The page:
Christmas has for me long been associated with a good read. Books have always figured prominently on my wish lists, and to be able to curl up with a good new book was ever an essential part of the festivities. This time around it was not a new book, but one I was given way back in September and have not yet been able to put back on its shelf: "Wallace Stevens: The Collected Poems". How did he manage to stay beneath my radar for so long? True, I had read the odd poem, but individually they had somehow not amounted to a significant encounter.
Latterly, I have been getting to know (I think - I hope!) his "The Man with the Blue Guitar", a long poem which seems to have inspired as many interpretations as there have been interpreters, analysts and reviewers. So, it is about perception; it deals with the different natures and roles of poetry and music; it is a debate between philosophers of the Realism and Anti-Realism schools; it is concerned with form and function in art; it is a dream sequence; and so on. They seem to agree about only one thing: it was inspired or suggested by Picasso's Blue Period painting.
Here now, for what it is worth, is the way I have come to see the poem:
It takes the form of a dialogue between the man and "them" and it opens with:
"The man bent over his guitar,
A shearsman of sorts. The day was green.
They said, "You have a blue guitar,
You do not play things as they are."
The man replied, "Things as they are
Are changed upon the blue guitar."
And they said then, "But play you must,
A tune beyond us, yet ourselves,
A tune upon the blue guitar
Of things exactly as they are."
There are thirty-three such sections, though of varying length.
I suppose that the first thing that might detain the reader is "A shearsman of sorts". It's unexpected. In what sense is a man playing a guitar a shearsman? But we see, as the poem progresses, that he is shaping reality. He is bent over his guitar, an image, perhaps, of the artisan/craftsman's concentration as he brings the inherent beauty out of his natural material - though changing it in the process.
The poem raises the question: can we, in fact, see things as they are? "Things as they are" is a phrase that is repeated like a refrain throughout the poem, but it could be said that the reality we see is merely a figment of our brains. If these were constructed differently, or if our eyes were sensitive, not to what we now call the visible part of the spectrum, but to rays of longer or shorter wavelengths, would not the world look rather different? Or to take another example: our brains do not receive photographic-type images from the world. Rather, a few cells receive data concerning straight lines in the field of vision, elsewhere others are informed about the existence of corners, yet others handle curves, and so forth. Somehow these fragments are assembled to form the picture that we "see", but if our brains were structured differently... So the day is green, but the guitar, the shaping tool (and/or the organ of the man's perception?) is blue.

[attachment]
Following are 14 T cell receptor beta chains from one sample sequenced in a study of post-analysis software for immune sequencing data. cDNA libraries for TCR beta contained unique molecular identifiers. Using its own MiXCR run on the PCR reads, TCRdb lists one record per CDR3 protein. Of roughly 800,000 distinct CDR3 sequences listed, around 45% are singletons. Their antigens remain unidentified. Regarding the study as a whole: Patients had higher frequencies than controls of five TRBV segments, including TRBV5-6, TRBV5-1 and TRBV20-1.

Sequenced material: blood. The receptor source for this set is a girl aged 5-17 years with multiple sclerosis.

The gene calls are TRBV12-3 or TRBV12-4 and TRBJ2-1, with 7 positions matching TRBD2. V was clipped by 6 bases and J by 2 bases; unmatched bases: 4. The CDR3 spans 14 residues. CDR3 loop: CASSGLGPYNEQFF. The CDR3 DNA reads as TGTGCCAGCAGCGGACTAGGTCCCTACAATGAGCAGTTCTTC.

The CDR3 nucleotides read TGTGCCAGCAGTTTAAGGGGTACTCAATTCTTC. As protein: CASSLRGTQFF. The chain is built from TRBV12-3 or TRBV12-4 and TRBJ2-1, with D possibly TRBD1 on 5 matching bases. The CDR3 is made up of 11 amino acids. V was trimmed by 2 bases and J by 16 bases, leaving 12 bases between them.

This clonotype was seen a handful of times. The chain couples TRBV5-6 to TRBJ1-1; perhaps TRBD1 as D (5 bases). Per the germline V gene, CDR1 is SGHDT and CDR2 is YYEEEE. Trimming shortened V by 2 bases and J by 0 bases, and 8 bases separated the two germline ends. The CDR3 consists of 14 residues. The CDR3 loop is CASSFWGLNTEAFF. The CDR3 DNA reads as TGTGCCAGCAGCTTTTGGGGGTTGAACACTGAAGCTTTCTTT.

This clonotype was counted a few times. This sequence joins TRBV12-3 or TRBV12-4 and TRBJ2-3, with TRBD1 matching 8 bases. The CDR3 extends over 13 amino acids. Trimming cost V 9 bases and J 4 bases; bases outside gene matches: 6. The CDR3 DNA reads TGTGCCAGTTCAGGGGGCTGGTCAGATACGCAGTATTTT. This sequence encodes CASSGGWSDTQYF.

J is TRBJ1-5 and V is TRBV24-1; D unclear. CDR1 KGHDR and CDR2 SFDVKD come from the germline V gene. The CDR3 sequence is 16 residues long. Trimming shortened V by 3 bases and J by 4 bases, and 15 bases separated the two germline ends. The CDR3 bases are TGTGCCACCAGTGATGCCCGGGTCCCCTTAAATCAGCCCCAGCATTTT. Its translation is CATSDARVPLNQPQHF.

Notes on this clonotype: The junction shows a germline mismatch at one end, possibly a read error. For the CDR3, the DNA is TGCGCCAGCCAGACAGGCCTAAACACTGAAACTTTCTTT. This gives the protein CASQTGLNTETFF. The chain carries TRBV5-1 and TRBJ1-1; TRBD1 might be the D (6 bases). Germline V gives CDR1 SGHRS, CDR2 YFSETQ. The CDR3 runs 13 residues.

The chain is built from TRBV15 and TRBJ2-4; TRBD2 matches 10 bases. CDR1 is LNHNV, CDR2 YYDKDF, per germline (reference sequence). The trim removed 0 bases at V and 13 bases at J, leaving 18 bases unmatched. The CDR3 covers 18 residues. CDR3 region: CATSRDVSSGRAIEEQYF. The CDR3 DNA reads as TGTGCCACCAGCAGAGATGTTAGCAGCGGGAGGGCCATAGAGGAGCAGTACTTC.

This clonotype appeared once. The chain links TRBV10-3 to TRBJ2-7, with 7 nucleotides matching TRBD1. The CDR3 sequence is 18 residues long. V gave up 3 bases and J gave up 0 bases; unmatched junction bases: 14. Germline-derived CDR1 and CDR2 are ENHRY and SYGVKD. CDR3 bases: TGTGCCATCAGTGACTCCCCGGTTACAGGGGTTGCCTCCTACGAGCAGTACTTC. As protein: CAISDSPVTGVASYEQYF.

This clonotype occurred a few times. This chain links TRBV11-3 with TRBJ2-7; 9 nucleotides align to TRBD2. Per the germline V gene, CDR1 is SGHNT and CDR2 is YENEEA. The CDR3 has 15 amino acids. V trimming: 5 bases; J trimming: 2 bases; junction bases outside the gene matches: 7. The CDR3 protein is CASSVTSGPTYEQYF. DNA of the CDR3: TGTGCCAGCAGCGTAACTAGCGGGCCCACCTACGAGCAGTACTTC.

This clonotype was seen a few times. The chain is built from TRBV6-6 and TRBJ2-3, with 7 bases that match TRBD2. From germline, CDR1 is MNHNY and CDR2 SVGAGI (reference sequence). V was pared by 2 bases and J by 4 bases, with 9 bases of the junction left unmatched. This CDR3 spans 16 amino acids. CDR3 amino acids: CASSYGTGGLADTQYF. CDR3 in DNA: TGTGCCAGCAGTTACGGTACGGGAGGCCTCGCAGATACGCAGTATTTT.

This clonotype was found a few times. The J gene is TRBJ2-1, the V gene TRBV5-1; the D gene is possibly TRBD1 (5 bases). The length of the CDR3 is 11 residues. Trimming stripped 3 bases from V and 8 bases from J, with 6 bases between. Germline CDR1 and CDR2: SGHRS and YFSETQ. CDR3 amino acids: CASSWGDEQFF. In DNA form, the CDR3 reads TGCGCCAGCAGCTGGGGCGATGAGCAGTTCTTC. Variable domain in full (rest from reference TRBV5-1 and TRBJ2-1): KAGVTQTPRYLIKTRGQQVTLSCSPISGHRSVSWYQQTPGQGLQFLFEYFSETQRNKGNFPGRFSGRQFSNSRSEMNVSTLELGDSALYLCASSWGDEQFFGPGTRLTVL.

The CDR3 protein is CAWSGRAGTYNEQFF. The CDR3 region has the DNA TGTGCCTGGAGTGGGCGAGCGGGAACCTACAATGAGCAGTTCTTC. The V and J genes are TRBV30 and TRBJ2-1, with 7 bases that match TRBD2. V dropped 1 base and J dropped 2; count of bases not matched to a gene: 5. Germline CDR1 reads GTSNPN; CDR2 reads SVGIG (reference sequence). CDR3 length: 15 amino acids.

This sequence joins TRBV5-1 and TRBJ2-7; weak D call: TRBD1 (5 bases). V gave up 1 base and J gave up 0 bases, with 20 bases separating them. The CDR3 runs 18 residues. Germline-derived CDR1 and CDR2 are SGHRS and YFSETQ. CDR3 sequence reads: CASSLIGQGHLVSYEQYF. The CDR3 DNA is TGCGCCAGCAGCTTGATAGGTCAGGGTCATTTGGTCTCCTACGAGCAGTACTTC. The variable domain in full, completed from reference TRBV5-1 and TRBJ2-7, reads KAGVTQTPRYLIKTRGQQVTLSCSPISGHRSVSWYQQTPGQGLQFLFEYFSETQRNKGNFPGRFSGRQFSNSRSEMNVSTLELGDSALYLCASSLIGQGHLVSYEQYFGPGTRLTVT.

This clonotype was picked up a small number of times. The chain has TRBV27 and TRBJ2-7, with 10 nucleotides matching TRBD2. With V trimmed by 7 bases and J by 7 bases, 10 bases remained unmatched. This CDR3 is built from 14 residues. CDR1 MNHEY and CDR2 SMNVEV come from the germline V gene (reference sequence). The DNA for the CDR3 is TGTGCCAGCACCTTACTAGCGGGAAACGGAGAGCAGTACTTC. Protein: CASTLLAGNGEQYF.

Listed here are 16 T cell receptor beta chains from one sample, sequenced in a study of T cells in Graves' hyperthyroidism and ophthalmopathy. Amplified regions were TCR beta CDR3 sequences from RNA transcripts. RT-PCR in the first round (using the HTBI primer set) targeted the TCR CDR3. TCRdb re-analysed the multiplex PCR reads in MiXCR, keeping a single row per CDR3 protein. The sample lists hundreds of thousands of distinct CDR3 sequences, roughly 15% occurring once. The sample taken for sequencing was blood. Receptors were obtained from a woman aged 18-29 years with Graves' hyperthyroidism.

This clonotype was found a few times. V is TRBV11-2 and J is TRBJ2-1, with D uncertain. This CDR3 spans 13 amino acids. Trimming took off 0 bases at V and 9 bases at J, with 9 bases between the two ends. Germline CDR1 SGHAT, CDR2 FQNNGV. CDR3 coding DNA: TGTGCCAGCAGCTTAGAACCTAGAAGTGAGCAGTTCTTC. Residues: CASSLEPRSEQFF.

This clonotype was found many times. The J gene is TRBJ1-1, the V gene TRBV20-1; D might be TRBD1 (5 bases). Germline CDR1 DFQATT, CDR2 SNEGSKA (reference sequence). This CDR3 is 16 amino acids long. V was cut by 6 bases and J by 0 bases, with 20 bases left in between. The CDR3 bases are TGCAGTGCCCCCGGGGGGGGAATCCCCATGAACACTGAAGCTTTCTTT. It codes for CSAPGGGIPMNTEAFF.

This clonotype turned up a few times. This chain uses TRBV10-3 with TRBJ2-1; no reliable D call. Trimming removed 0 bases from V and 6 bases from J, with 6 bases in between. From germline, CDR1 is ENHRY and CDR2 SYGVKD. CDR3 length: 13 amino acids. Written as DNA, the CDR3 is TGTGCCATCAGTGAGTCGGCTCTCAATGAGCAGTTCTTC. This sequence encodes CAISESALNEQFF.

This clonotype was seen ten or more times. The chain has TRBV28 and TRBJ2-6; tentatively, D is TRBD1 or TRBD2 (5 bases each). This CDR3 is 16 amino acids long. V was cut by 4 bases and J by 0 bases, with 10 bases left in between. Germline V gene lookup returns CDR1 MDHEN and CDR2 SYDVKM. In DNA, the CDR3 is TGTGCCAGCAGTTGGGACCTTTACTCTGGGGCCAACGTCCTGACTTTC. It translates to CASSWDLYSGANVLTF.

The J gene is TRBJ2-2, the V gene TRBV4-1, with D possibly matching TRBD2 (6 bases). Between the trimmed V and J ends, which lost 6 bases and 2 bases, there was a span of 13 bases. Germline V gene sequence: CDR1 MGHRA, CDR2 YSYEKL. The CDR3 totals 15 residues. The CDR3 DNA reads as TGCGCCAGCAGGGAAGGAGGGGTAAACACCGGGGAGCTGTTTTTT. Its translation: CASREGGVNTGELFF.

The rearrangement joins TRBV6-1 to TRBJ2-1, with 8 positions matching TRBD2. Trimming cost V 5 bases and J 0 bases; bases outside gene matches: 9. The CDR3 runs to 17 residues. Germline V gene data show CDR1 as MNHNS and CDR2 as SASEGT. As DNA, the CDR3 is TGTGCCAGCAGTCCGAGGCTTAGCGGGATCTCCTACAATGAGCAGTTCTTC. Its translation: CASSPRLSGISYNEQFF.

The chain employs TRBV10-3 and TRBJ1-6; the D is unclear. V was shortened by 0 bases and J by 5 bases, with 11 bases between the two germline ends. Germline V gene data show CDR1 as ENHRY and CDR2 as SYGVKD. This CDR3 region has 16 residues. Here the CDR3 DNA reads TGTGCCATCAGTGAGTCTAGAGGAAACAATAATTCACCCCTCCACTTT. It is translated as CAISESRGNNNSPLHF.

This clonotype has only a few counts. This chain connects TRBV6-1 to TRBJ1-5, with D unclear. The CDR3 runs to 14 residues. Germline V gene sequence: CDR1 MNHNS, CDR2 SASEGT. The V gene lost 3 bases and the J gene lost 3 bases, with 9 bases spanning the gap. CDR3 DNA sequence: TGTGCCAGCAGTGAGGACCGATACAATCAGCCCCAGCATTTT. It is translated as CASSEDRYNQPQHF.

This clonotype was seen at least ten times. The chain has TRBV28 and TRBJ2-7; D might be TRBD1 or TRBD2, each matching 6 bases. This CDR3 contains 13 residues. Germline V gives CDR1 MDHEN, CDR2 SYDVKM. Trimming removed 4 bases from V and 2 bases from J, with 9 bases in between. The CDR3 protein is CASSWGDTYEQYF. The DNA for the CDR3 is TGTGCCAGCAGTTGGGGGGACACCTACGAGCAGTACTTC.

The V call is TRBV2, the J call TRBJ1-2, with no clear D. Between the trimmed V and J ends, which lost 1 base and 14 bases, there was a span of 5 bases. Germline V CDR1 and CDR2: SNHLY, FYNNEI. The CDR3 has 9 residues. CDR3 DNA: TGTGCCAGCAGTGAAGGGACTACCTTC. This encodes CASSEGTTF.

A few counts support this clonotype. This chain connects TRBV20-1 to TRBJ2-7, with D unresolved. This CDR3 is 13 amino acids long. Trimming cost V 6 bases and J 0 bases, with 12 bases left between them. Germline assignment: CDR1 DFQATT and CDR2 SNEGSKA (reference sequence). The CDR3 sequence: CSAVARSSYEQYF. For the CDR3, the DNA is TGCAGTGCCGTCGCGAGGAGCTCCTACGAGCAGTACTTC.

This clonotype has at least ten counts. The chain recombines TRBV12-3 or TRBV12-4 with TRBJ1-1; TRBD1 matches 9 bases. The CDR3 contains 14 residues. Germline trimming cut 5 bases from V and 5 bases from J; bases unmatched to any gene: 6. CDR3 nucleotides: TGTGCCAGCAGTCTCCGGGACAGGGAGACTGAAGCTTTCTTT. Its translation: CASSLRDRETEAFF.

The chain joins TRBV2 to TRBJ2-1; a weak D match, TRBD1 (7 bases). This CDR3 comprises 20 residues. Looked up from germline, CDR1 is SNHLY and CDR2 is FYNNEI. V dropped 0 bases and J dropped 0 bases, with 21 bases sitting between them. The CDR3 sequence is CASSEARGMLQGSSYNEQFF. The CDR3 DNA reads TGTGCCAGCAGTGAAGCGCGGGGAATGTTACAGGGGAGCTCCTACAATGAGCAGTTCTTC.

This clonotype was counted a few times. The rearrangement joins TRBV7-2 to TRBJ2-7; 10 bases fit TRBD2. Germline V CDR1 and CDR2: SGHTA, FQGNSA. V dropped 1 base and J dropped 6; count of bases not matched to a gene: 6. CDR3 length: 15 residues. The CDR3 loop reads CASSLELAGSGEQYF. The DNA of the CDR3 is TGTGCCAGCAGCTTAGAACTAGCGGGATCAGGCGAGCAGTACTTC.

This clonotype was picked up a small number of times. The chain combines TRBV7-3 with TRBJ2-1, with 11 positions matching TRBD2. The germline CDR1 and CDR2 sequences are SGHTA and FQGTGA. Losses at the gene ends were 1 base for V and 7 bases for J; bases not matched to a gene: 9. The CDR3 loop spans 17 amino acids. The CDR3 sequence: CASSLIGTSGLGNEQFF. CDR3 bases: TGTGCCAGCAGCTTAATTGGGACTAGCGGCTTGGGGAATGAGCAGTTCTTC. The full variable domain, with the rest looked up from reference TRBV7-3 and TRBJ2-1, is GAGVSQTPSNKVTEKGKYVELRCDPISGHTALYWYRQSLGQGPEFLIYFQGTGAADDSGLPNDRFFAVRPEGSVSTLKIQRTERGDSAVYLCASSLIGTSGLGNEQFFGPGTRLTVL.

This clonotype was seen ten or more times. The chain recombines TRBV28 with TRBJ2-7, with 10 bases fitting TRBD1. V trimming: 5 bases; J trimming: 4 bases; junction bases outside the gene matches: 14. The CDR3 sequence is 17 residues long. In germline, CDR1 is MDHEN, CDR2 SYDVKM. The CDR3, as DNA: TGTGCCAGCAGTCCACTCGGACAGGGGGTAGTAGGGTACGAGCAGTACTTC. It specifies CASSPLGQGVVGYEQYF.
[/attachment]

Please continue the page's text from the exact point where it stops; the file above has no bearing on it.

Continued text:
In a much later long poem, "An Ordinary Evening in New Haven", Stevens again uses the same colour coding:
"....... and green, the signal
To the lover, and blue, as of a secret place
In the anonymous color of the universe."
In the same poem we also read:
"Reality as a thing seen by the mind,
Not that which is, but that which is apprehended."
So the guitarist asks (section XII):
do I begin and end? And where,
As I strum the thing, do I pick up
That which momentously declares
Itself not to be I and yet
Must be. It could be nothing else."
As he shapes reality and finds in it meaning that was not apparent when the material was in its "raw" state, he momentarily (whilst the shaping proceeds?) "loses" himself (loses track of his identity, the me/not me) in what emerges, for reality is not as it had seemed to be. Or again, we read:
"Poetry is the subject of the poem,
From this the poem issues and
To this returns. Between the two,
Between issue and return, there is
An absence of reality."
Taken in its entirety, the poem seems to me to suggest the existence of three realities: "Things as they are", things as we perceive them and things as imagined (shaped) by the creative imagination. In this, poetry is taking over from (has to take over from) religion. It dons the mantle that religion once wore in making sense of the universe.
Exceeding music must take the place
of empty heaven and its hymns."
Or again: in "An Ordinary Evening...." (Section IX) we read:
"We keep coming back and coming back
To the real: to the hotel instead of the hymns
That fall upon it out of the wind."
"Reality is the beginning, not the end,
Naked Alpha, not the hierophant Omega,
It is the infant A standing on infant legs
Not twisted, stooping, polymathic Z"
The poem is ultimately optimistic.
"You as you are? You are yourself.
The blue guitar surprises you."
and Stevens at the end finds his authoritative voice:
"And things are a I think they are
And say they are on the blue guitar."
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Question: What should we make of Section III ? Ideas welcome. (It is "they" who speak.)
"Ah, but to play man number one,
To drive the dagger in his heart,
To lay his brains upon the board
And pick the acrid colors out,
To nail his thought across the door,
Its wings spread wide to rain and snow,
To strike his living hi and ho,
To tick it, tock it, turn it true,
To bang it from a savage blue,
Jangling the metal of the strings...."
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